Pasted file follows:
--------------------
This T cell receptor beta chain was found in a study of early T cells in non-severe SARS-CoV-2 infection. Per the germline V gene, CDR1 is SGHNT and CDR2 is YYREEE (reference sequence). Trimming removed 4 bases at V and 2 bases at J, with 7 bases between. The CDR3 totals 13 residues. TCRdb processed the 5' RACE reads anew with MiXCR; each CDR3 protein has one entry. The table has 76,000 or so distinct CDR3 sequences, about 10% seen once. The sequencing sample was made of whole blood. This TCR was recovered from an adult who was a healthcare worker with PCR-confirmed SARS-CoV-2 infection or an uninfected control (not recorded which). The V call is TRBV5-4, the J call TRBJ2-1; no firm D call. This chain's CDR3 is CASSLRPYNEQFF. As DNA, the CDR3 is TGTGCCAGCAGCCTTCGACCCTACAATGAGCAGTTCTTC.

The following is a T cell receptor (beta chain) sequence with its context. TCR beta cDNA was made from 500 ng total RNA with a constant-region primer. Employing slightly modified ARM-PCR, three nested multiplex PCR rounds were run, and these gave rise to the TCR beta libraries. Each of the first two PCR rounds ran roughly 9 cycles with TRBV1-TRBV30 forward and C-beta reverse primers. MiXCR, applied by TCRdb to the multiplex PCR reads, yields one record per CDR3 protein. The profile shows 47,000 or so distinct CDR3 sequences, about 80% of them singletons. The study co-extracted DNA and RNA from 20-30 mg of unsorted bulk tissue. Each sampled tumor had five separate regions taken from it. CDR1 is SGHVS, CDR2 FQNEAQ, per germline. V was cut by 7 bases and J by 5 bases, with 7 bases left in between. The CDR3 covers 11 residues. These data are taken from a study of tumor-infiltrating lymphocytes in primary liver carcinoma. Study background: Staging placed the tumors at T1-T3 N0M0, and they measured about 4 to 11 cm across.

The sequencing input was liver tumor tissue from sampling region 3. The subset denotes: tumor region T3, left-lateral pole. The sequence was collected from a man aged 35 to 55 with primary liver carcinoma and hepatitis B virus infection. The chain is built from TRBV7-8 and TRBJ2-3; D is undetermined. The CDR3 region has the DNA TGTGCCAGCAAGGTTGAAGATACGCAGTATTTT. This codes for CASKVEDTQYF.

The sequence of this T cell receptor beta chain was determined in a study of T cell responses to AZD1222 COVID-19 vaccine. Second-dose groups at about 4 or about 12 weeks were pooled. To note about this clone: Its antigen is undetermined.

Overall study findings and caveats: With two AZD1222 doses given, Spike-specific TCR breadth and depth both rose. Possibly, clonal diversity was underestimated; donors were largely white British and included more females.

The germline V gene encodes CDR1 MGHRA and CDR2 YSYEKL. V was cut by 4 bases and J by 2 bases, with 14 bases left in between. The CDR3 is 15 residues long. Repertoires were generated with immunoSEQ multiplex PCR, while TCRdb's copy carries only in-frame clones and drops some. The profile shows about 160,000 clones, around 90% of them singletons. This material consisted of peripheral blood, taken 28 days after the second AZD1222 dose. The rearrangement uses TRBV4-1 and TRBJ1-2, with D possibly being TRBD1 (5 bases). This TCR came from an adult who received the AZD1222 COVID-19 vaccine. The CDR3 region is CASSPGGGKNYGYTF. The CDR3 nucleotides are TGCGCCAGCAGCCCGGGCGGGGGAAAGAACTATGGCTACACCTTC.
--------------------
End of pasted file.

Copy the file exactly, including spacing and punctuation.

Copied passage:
This T cell receptor beta chain was found in a study of early T cells in non-severe SARS-CoV-2 infection. Per the germline V gene, CDR1 is SGHNT and CDR2 is YYREEE (reference sequence). Trimming removed 4 bases at V and 2 bases at J, with 7 bases between. The CDR3 totals 13 residues. TCRdb processed the 5' RACE reads anew with MiXCR; each CDR3 protein has one entry. The table has 76,000 or so distinct CDR3 sequences, about 10% seen once. The sequencing sample was made of whole blood. This TCR was recovered from an adult who was a healthcare worker with PCR-confirmed SARS-CoV-2 infection or an uninfected control (not recorded which). The V call is TRBV5-4, the J call TRBJ2-1; no firm D call. This chain's CDR3 is CASSLRPYNEQFF. As DNA, the CDR3 is TGTGCCAGCAGCCTTCGACCCTACAATGAGCAGTTCTTC.

The following is a T cell receptor (beta chain) sequence with its context. TCR beta cDNA was made from 500 ng total RNA with a constant-region primer. Employing slightly modified ARM-PCR, three nested multiplex PCR rounds were run, and these gave rise to the TCR beta libraries. Each of the first two PCR rounds ran roughly 9 cycles with TRBV1-TRBV30 forward and C-beta reverse primers. MiXCR, applied by TCRdb to the multiplex PCR reads, yields one record per CDR3 protein. The profile shows 47,000 or so distinct CDR3 sequences, about 80% of them singletons. The study co-extracted DNA and RNA from 20-30 mg of unsorted bulk tissue. Each sampled tumor had five separate regions taken from it. CDR1 is SGHVS, CDR2 FQNEAQ, per germline. V was cut by 7 bases and J by 5 bases, with 7 bases left in between. The CDR3 covers 11 residues. These data are taken from a study of tumor-infiltrating lymphocytes in primary liver carcinoma. Study background: Staging placed the tumors at T1-T3 N0M0, and they measured about 4 to 11 cm across.

The sequencing input was liver tumor tissue from sampling region 3. The subset denotes: tumor region T3, left-lateral pole. The sequence was collected from a man aged 35 to 55 with primary liver carcinoma and hepatitis B virus infection. The chain is built from TRBV7-8 and TRBJ2-3; D is undetermined. The CDR3 region has the DNA TGTGCCAGCAAGGTTGAAGATACGCAGTATTTT. This codes for CASKVEDTQYF.

The sequence of this T cell receptor beta chain was determined in a study of T cell responses to AZD1222 COVID-19 vaccine. Second-dose groups at about 4 or about 12 weeks were pooled. To note about this clone: Its antigen is undetermined.

Overall study findings and caveats: With two AZD1222 doses given, Spike-specific TCR breadth and depth both rose. Possibly, clonal diversity was underestimated; donors were largely white British and included more females.

The germline V gene encodes CDR1 MGHRA and CDR2 YSYEKL. V was cut by 4 bases and J by 2 bases, with 14 bases left in between. The CDR3 is 15 residues long. Repertoires were generated with immunoSEQ multiplex PCR, while TCRdb's copy carries only in-frame clones and drops some. The profile shows about 160,000 clones, around 90% of them singletons. This material consisted of peripheral blood, taken 28 days after the second AZD1222 dose. The rearrangement uses TRBV4-1 and TRBJ1-2, with D possibly being TRBD1 (5 bases). This TCR came from an adult who received the AZD1222 COVID-19 vaccine. The CDR3 region is CASSPGGGKNYGYTF. The CDR3 nucleotides are TGCGCCAGCAGCCCGGGCGGGGGAAAGAACTATGGCTACACCTTC.